We should hold law enforcement officers to a higher standard

September 15, 2017

By Josh Moon
Alabama Political Reporter

On the video, the man is on his knees, his hands bound behind him, but he is calm, barely moving.

Suddenly, another person in the room walks over and hits the bound man. Hard. Unable to defend himself, he starts to slump forward, curling his body into a fetal position, trying to protect himself the best he can.

But the beating continues. Two, three, four swings.

Would it make it worse if I told you that the man on the floor is a law enforcement officer? That the person inflicting the beating is a convicted criminal?  What if those roles were reversed, and the officer was doing the beating?

It shouldn’t matter, right? Beating a handcuffed and defenseless man is just wrong, and I can’t think of a scenario that would make it right.

Unless you happen to live in Elmore County.

This week, a jury in that county was shown video of the attack I described – this one by former Elmore County corrections officer Juanice Cole on prisoner Nedrick Boyd.

In the video, Cole marches Boyd into an office at the facility, orders him to kneel – which Boyd did without, apparently, as much as a word of objection – and then Cole walks over, and with Boyd’s hands secured behind his back, starts hitting him.

The Alabama Department of Corrections saw the video and, to its credit, fired Cole and another officer who watched the incident without intervening. A third officer resigned over the incident.

Cole was indicted on third-degree assault charges. A misdemeanor meaning only that a person intended to cause bodily injury and then did so.

She was not convicted.

A jury in Elmore County watched that video and said not guilty.

Seriously, what do law enforcement officers have to do to be convicted of assaulting or murdering citizens in this country?

Over the last few years, we’ve watched as cops skated on charges of murder – even when the murder was clearly caught on tape and was clearly excessive or unnecessary force – and on various assault charges – even when, again, their deplorable acts were caught on film.

It’s not OK.

And it’s also not an “attack” of cops to expect that they behave with more restraint and control than the criminals they arrest. The same for corrections officers.

If the guys with badges and guns, who have the legal authority to deny us our freedoms, are no better than the folks being locked up, we’re pretty much done as a society.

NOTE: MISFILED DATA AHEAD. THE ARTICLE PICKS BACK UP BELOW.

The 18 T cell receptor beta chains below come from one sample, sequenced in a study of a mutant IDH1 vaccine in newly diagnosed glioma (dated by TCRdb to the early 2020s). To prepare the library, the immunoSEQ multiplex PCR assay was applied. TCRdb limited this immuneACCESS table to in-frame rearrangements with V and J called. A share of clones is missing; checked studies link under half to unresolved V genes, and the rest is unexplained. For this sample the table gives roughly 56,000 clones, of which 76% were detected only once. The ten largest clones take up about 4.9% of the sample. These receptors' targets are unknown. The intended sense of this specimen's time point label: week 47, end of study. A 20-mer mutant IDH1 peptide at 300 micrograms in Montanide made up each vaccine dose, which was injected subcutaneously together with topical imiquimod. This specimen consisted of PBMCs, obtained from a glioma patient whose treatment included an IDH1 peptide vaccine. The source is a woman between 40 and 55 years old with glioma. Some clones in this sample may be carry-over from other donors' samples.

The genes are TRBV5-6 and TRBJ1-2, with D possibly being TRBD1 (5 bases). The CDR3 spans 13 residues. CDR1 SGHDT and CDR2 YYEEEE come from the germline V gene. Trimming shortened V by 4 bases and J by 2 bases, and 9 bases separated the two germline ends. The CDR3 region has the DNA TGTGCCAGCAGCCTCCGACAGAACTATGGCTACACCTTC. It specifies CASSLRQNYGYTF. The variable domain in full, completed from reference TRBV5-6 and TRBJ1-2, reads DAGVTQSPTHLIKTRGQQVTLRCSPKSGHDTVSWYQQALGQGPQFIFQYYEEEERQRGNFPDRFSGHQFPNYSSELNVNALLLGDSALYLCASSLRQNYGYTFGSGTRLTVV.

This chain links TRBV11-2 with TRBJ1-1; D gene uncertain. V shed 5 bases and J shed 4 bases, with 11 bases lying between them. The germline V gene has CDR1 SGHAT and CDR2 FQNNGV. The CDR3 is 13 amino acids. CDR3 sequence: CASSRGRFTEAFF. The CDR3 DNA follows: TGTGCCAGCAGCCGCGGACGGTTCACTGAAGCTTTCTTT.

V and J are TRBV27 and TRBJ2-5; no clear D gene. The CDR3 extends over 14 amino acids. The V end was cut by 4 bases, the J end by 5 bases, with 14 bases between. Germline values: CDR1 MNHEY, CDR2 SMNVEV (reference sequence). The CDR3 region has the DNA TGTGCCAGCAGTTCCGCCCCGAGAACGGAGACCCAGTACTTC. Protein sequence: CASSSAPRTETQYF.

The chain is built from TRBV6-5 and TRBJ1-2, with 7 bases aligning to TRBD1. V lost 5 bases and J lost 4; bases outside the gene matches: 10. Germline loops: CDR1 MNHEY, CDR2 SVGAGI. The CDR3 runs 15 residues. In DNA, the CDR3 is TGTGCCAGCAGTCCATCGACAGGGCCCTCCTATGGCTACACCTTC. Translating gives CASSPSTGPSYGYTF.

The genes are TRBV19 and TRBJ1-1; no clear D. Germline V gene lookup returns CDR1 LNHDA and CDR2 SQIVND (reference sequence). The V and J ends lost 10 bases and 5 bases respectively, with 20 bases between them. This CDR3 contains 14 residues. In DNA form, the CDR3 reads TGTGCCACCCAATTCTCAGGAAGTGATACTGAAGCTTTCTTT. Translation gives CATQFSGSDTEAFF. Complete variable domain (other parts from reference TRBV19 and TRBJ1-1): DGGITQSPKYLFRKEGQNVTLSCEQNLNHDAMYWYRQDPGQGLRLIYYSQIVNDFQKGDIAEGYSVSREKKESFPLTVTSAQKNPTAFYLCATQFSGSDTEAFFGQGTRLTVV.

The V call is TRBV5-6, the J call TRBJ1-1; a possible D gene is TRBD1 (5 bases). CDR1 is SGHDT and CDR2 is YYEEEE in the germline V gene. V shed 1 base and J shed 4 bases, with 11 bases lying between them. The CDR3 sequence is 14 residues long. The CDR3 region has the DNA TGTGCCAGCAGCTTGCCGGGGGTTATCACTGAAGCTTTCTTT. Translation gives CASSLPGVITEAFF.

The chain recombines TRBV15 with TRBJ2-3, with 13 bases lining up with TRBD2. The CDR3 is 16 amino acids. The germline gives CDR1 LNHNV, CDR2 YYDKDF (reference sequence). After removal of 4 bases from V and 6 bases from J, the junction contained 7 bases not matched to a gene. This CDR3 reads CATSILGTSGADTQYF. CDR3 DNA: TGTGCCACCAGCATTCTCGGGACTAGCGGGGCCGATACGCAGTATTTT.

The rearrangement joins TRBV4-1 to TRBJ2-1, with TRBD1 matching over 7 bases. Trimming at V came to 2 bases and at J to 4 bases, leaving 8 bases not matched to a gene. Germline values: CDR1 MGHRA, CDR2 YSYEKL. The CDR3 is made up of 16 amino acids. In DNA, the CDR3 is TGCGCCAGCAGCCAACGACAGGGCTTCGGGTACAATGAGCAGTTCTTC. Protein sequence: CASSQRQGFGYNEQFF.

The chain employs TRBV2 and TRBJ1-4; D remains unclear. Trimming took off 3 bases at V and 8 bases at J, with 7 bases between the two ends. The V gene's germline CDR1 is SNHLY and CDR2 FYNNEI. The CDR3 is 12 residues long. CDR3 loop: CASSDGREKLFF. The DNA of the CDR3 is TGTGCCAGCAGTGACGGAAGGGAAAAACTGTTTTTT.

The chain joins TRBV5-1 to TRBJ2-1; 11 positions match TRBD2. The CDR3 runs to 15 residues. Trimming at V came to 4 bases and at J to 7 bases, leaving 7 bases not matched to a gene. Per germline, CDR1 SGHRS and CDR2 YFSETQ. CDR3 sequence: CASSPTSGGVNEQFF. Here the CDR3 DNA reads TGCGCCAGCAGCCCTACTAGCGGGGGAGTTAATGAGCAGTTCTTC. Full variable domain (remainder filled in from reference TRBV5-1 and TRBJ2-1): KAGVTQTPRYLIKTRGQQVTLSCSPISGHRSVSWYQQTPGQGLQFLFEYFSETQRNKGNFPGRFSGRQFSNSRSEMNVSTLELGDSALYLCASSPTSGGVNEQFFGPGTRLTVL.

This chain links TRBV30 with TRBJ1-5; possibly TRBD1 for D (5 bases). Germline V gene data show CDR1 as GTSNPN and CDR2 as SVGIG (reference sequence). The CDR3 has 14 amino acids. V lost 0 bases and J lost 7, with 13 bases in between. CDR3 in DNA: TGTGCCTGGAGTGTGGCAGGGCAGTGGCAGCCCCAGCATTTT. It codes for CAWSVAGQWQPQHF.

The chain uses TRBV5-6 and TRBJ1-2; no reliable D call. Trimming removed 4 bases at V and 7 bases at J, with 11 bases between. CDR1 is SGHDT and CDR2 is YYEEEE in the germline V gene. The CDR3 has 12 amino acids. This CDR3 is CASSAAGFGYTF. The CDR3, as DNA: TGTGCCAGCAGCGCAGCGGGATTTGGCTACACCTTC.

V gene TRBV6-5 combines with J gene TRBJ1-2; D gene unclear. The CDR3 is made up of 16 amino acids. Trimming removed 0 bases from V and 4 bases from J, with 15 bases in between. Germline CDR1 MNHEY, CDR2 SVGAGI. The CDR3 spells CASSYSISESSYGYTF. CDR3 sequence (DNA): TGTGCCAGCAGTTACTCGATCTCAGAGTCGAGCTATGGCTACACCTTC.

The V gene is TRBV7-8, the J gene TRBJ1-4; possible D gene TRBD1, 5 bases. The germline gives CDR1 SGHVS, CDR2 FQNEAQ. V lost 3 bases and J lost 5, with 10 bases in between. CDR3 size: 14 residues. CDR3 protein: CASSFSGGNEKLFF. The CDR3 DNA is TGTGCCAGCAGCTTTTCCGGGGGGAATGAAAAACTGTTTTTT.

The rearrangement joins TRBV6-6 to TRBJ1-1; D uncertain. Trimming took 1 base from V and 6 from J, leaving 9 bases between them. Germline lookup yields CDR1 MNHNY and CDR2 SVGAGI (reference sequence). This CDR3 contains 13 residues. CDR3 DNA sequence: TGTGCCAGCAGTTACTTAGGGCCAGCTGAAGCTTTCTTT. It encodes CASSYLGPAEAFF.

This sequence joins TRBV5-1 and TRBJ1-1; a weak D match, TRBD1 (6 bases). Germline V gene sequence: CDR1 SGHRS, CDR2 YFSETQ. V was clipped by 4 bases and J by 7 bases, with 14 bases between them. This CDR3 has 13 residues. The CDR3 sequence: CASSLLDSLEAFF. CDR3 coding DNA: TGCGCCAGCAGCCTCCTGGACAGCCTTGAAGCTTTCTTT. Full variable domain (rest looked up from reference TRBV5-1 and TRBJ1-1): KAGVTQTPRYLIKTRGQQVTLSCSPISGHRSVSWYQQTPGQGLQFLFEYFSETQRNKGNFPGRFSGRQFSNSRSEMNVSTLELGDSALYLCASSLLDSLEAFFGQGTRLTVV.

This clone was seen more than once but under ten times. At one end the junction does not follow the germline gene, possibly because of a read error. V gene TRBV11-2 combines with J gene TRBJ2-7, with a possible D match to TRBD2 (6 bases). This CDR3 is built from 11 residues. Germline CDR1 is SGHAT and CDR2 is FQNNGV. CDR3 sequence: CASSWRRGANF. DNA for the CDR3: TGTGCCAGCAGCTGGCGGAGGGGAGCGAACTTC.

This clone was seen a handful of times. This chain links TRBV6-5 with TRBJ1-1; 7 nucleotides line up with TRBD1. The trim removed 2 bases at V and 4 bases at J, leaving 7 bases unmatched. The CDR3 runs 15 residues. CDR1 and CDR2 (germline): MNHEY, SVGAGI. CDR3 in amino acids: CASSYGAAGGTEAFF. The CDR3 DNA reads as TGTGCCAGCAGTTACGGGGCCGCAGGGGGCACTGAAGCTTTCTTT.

I’m sorry, but it’s not too much to ask. And it’s also not OK that cops seem to be held to a lesser legal threshold than the average citizen.

They get the benefit of the doubt at every turn, have DAs and other cops going to bat for them and expect a rigged system.

In February 2016, a Montgomery Police officer, A.C. Smith, shot and killed Greg Gunn, an unarmed black man. Gunn was walking home in his neighborhood, was about a block from his own house, when Smith stopped him.

According to testimony from an SBI agent who interviewed Smith twice after the shooting, Smith admitted that he never had probable cause to stop Gunn or to chase him or to Taser him several times or to hit him with a metal baton or to shoot him five times. But Smith did all of that.

Oh, Smith also admitted, according to the SBI agent, that Gunn never threatened him.

Despite all of that, Montgomery cops threatened to walk off the job because Montgomery DA Daryl Bailey and SBI had the audacity to arrest Smith – and treat him like an ordinary citizen – instead of waiting months on a grand jury to decide in secret what should happen.

That’s not OK.

Yes, being a cop is tough. And I thank the men and women who do it, especially the 99 percent who do it at a level beyond expectations.

But law enforcement shouldn’t be given a pass because they do a tough job. We have laws and rules for a reason, and our lowest expectations for those who enforce those laws is that they abide them while doing so.

And as citizens serving on juries, or merely serving in the court of public opinion, it’s our job to make sure law enforcement officers are held accountable – even held to a higher standard.

Because if you don’t, next time, it might be you taking that defenseless beating.

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